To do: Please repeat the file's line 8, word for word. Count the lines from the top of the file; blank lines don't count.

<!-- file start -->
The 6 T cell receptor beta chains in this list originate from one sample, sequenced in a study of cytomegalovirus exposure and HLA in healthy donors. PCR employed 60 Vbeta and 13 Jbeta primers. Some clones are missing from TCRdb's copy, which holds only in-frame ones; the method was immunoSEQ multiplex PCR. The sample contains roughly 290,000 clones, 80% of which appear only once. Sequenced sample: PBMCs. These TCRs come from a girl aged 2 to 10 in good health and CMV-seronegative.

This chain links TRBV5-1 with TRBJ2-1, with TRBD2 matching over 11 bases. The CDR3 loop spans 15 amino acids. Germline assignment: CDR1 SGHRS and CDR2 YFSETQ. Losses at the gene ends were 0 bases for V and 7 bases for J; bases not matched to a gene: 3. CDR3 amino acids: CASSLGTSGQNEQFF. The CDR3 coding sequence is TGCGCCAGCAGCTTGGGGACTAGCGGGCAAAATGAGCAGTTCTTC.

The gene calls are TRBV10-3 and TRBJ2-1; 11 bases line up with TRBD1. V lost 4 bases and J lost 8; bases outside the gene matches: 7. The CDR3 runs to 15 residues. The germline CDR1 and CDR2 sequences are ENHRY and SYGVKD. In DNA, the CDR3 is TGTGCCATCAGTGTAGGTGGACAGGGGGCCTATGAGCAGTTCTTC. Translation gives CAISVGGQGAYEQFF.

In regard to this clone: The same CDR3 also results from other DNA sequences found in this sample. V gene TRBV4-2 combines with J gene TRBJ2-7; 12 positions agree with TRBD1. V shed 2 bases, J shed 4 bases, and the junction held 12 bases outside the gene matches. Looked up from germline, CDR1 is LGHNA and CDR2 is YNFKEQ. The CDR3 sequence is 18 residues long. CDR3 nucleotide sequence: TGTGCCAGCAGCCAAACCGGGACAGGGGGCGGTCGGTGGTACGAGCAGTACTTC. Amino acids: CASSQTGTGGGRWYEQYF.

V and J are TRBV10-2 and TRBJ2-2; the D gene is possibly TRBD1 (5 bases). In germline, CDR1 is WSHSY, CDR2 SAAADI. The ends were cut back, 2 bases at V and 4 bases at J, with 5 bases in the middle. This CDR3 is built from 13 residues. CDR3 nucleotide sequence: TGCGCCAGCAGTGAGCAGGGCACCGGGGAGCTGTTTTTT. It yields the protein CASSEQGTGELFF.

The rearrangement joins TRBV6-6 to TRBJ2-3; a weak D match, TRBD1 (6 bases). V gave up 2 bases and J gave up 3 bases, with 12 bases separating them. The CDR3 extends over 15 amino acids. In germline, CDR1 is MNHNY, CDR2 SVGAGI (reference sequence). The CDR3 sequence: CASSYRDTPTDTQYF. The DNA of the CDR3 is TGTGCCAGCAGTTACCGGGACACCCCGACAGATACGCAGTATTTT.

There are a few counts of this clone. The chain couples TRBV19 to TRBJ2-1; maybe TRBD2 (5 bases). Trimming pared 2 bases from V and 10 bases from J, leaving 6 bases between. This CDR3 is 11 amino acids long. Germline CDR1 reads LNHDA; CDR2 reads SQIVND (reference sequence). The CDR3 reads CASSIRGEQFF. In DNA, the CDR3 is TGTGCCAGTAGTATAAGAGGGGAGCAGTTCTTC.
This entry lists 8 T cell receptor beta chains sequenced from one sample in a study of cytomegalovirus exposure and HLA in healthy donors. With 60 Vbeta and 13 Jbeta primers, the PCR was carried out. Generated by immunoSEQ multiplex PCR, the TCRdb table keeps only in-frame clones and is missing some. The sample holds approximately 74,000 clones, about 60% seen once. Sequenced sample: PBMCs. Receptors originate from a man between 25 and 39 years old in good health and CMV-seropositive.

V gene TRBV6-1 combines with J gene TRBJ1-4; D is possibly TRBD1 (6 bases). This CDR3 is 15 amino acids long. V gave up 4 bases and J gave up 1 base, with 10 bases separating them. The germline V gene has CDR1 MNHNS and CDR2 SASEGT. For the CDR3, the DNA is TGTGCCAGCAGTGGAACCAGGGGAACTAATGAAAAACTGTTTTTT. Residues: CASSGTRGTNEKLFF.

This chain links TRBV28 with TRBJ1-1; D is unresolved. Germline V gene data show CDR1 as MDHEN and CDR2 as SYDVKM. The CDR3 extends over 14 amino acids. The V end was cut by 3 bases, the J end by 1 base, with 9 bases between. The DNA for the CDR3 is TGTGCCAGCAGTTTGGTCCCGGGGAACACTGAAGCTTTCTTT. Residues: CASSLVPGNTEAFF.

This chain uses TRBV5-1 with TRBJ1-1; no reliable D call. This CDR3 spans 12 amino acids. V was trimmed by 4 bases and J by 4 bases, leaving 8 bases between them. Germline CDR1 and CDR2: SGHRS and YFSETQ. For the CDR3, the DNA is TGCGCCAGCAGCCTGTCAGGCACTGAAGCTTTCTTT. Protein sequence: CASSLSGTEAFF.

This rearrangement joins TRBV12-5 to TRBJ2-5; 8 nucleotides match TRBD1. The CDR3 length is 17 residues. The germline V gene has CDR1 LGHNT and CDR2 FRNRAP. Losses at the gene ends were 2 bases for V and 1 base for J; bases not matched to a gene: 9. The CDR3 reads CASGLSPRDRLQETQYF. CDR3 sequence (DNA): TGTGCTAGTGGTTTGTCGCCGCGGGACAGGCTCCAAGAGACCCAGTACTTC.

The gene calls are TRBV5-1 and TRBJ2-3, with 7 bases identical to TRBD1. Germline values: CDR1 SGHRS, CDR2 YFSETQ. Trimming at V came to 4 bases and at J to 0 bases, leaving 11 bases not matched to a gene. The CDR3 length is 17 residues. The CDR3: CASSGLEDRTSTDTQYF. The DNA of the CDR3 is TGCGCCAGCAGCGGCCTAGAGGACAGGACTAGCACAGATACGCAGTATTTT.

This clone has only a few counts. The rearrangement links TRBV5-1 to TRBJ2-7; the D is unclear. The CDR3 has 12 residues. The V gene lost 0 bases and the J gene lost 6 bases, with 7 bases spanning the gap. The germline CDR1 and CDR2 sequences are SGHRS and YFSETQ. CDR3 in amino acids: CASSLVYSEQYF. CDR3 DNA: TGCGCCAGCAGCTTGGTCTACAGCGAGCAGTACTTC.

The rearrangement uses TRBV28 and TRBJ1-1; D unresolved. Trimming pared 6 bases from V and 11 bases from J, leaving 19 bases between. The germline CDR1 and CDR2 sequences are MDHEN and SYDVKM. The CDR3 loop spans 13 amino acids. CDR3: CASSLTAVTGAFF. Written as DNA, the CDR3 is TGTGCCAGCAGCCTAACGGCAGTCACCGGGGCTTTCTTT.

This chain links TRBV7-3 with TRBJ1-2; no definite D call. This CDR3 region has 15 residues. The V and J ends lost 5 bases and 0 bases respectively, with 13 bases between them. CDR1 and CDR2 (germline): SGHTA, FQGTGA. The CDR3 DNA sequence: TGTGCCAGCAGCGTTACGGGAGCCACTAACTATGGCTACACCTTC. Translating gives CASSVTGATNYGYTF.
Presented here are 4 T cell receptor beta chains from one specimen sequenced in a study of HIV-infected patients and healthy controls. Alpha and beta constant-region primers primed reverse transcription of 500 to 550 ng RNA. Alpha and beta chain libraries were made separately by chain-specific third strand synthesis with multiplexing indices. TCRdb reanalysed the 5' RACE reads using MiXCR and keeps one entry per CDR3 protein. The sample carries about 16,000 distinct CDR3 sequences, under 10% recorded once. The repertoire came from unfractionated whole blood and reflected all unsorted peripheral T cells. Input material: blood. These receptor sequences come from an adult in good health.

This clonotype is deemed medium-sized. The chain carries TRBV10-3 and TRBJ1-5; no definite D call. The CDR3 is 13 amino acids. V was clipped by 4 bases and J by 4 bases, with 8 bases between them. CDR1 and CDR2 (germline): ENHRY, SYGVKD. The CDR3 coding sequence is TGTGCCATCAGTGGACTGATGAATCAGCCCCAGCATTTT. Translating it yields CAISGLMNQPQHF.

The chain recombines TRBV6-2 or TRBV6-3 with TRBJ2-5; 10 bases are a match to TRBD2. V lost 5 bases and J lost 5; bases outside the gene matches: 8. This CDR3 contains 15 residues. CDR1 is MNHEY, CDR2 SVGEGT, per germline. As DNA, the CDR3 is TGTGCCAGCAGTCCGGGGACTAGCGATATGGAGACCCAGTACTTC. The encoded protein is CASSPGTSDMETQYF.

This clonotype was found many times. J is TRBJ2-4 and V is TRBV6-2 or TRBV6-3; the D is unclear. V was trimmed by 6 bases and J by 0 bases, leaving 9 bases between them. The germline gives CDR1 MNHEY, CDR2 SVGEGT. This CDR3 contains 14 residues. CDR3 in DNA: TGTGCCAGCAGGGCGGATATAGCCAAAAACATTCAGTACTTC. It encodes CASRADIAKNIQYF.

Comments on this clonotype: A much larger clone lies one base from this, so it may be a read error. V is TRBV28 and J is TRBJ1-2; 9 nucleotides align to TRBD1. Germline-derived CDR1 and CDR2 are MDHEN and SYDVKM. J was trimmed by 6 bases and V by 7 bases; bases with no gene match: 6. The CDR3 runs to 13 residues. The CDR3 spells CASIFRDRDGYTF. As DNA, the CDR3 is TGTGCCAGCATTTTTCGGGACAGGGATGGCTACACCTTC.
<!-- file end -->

This entry lists 8 T cell receptor beta chains sequenced from one sample in a study of cytomegalovirus exposure and HLA in healthy donors. With 60 Vbeta and 13 Jbeta primers, the PCR was carried out. Generated by immunoSEQ multiplex PCR, the TCRdb table keeps only in-frame clones and is missing some. The sample holds approximately 74,000 clones, about 60% seen once. Sequenced sample: PBMCs. Receptors originate from a man between 25 and 39 years old in good health and CMV-seropositive.